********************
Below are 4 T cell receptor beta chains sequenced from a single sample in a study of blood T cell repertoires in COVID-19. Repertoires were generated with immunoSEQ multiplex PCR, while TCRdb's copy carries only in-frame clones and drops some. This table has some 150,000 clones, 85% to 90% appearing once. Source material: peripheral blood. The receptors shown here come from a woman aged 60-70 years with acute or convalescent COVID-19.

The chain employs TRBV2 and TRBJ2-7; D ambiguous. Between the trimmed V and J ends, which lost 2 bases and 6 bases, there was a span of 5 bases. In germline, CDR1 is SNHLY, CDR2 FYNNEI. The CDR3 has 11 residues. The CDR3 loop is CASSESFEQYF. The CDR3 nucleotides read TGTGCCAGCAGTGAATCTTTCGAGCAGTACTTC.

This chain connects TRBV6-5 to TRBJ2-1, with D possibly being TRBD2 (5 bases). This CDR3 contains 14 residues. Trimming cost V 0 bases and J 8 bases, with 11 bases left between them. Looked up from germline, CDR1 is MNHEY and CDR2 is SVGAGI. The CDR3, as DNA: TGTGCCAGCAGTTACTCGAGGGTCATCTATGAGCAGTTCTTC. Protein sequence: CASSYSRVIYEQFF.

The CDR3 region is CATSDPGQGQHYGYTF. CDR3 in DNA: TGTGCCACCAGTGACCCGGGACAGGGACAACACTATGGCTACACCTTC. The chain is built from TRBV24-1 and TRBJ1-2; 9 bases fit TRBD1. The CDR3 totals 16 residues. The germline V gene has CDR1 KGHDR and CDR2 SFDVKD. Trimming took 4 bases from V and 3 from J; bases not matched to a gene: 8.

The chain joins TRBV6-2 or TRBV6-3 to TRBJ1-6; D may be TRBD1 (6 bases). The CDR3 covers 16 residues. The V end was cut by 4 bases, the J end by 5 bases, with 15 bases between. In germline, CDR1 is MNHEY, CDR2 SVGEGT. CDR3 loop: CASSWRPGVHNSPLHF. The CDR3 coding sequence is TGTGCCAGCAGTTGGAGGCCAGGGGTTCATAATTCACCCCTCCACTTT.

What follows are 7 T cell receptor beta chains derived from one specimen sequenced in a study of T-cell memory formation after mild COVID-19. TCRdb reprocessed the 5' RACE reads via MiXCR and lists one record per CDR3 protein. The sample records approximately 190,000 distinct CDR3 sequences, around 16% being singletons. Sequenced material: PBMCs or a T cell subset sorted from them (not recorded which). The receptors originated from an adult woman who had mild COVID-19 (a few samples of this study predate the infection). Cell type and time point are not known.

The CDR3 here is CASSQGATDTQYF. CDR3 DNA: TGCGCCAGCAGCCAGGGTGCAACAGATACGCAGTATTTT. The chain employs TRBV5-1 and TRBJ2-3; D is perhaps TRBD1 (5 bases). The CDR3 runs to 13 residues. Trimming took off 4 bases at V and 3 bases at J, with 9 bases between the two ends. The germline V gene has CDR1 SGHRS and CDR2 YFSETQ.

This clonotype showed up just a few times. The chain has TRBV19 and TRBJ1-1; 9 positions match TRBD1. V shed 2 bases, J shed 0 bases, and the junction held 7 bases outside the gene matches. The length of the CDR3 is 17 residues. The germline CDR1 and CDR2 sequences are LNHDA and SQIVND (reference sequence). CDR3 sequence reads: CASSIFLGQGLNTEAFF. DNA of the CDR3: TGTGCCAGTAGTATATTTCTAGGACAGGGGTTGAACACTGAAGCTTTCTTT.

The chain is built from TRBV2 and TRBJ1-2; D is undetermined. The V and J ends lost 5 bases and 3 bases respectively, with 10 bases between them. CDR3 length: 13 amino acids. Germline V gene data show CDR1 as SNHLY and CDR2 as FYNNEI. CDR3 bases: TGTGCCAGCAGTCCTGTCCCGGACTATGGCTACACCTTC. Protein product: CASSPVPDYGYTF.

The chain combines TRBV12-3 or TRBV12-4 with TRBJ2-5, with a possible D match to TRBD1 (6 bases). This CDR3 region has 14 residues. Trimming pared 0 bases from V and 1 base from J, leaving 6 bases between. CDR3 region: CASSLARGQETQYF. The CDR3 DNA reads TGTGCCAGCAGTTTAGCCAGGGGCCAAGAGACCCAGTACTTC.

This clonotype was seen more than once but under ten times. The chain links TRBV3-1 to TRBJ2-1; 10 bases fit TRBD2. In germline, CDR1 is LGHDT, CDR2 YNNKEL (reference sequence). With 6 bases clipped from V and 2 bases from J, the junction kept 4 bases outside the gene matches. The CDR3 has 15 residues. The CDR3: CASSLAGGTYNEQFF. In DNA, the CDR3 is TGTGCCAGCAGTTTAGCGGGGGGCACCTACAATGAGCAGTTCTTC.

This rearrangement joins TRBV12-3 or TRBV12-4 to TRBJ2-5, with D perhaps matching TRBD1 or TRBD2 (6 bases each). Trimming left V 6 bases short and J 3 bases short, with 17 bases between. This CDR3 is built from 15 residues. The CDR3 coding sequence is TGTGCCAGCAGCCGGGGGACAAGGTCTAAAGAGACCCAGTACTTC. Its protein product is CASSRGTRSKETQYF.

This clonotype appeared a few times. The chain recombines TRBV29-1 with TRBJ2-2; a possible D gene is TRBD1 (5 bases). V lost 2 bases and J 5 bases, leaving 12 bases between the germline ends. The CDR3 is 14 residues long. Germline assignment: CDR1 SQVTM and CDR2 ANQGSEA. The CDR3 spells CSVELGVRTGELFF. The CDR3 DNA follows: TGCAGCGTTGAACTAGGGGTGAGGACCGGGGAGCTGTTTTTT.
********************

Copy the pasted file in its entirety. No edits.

Below are 4 T cell receptor beta chains sequenced from a single sample in a study of blood T cell repertoires in COVID-19. Repertoires were generated with immunoSEQ multiplex PCR, while TCRdb's copy carries only in-frame clones and drops some. This table has some 150,000 clones, 85% to 90% appearing once. Source material: peripheral blood. The receptors shown here come from a woman aged 60-70 years with acute or convalescent COVID-19.

The chain employs TRBV2 and TRBJ2-7; D ambiguous. Between the trimmed V and J ends, which lost 2 bases and 6 bases, there was a span of 5 bases. In germline, CDR1 is SNHLY, CDR2 FYNNEI. The CDR3 has 11 residues. The CDR3 loop is CASSESFEQYF. The CDR3 nucleotides read TGTGCCAGCAGTGAATCTTTCGAGCAGTACTTC.

This chain connects TRBV6-5 to TRBJ2-1, with D possibly being TRBD2 (5 bases). This CDR3 contains 14 residues. Trimming cost V 0 bases and J 8 bases, with 11 bases left between them. Looked up from germline, CDR1 is MNHEY and CDR2 is SVGAGI. The CDR3, as DNA: TGTGCCAGCAGTTACTCGAGGGTCATCTATGAGCAGTTCTTC. Protein sequence: CASSYSRVIYEQFF.

The CDR3 region is CATSDPGQGQHYGYTF. CDR3 in DNA: TGTGCCACCAGTGACCCGGGACAGGGACAACACTATGGCTACACCTTC. The chain is built from TRBV24-1 and TRBJ1-2; 9 bases fit TRBD1. The CDR3 totals 16 residues. The germline V gene has CDR1 KGHDR and CDR2 SFDVKD. Trimming took 4 bases from V and 3 from J; bases not matched to a gene: 8.

The chain joins TRBV6-2 or TRBV6-3 to TRBJ1-6; D may be TRBD1 (6 bases). The CDR3 covers 16 residues. The V end was cut by 4 bases, the J end by 5 bases, with 15 bases between. In germline, CDR1 is MNHEY, CDR2 SVGEGT. CDR3 loop: CASSWRPGVHNSPLHF. The CDR3 coding sequence is TGTGCCAGCAGTTGGAGGCCAGGGGTTCATAATTCACCCCTCCACTTT.

What follows are 7 T cell receptor beta chains derived from one specimen sequenced in a study of T-cell memory formation after mild COVID-19. TCRdb reprocessed the 5' RACE reads via MiXCR and lists one record per CDR3 protein. The sample records approximately 190,000 distinct CDR3 sequences, around 16% being singletons. Sequenced material: PBMCs or a T cell subset sorted from them (not recorded which). The receptors originated from an adult woman who had mild COVID-19 (a few samples of this study predate the infection). Cell type and time point are not known.

The CDR3 here is CASSQGATDTQYF. CDR3 DNA: TGCGCCAGCAGCCAGGGTGCAACAGATACGCAGTATTTT. The chain employs TRBV5-1 and TRBJ2-3; D is perhaps TRBD1 (5 bases). The CDR3 runs to 13 residues. Trimming took off 4 bases at V and 3 bases at J, with 9 bases between the two ends. The germline V gene has CDR1 SGHRS and CDR2 YFSETQ.

This clonotype showed up just a few times. The chain has TRBV19 and TRBJ1-1; 9 positions match TRBD1. V shed 2 bases, J shed 0 bases, and the junction held 7 bases outside the gene matches. The length of the CDR3 is 17 residues. The germline CDR1 and CDR2 sequences are LNHDA and SQIVND (reference sequence). CDR3 sequence reads: CASSIFLGQGLNTEAFF. DNA of the CDR3: TGTGCCAGTAGTATATTTCTAGGACAGGGGTTGAACACTGAAGCTTTCTTT.

The chain is built from TRBV2 and TRBJ1-2; D is undetermined. The V and J ends lost 5 bases and 3 bases respectively, with 10 bases between them. CDR3 length: 13 amino acids. Germline V gene data show CDR1 as SNHLY and CDR2 as FYNNEI. CDR3 bases: TGTGCCAGCAGTCCTGTCCCGGACTATGGCTACACCTTC. Protein product: CASSPVPDYGYTF.

The chain combines TRBV12-3 or TRBV12-4 with TRBJ2-5, with a possible D match to TRBD1 (6 bases). This CDR3 region has 14 residues. Trimming pared 0 bases from V and 1 base from J, leaving 6 bases between. CDR3 region: CASSLARGQETQYF. The CDR3 DNA reads TGTGCCAGCAGTTTAGCCAGGGGCCAAGAGACCCAGTACTTC.

This clonotype was seen more than once but under ten times. The chain links TRBV3-1 to TRBJ2-1; 10 bases fit TRBD2. In germline, CDR1 is LGHDT, CDR2 YNNKEL (reference sequence). With 6 bases clipped from V and 2 bases from J, the junction kept 4 bases outside the gene matches. The CDR3 has 15 residues. The CDR3: CASSLAGGTYNEQFF. In DNA, the CDR3 is TGTGCCAGCAGTTTAGCGGGGGGCACCTACAATGAGCAGTTCTTC.

This rearrangement joins TRBV12-3 or TRBV12-4 to TRBJ2-5, with D perhaps matching TRBD1 or TRBD2 (6 bases each). Trimming left V 6 bases short and J 3 bases short, with 17 bases between. This CDR3 is built from 15 residues. The CDR3 coding sequence is TGTGCCAGCAGCCGGGGGACAAGGTCTAAAGAGACCCAGTACTTC. Its protein product is CASSRGTRSKETQYF.

This clonotype appeared a few times. The chain recombines TRBV29-1 with TRBJ2-2; a possible D gene is TRBD1 (5 bases). V lost 2 bases and J 5 bases, leaving 12 bases between the germline ends. The CDR3 is 14 residues long. Germline assignment: CDR1 SQVTM and CDR2 ANQGSEA. The CDR3 spells CSVELGVRTGELFF. The CDR3 DNA follows: TGCAGCGTTGAACTAGGGGTGAGGACCGGGGAGCTGTTTTTT.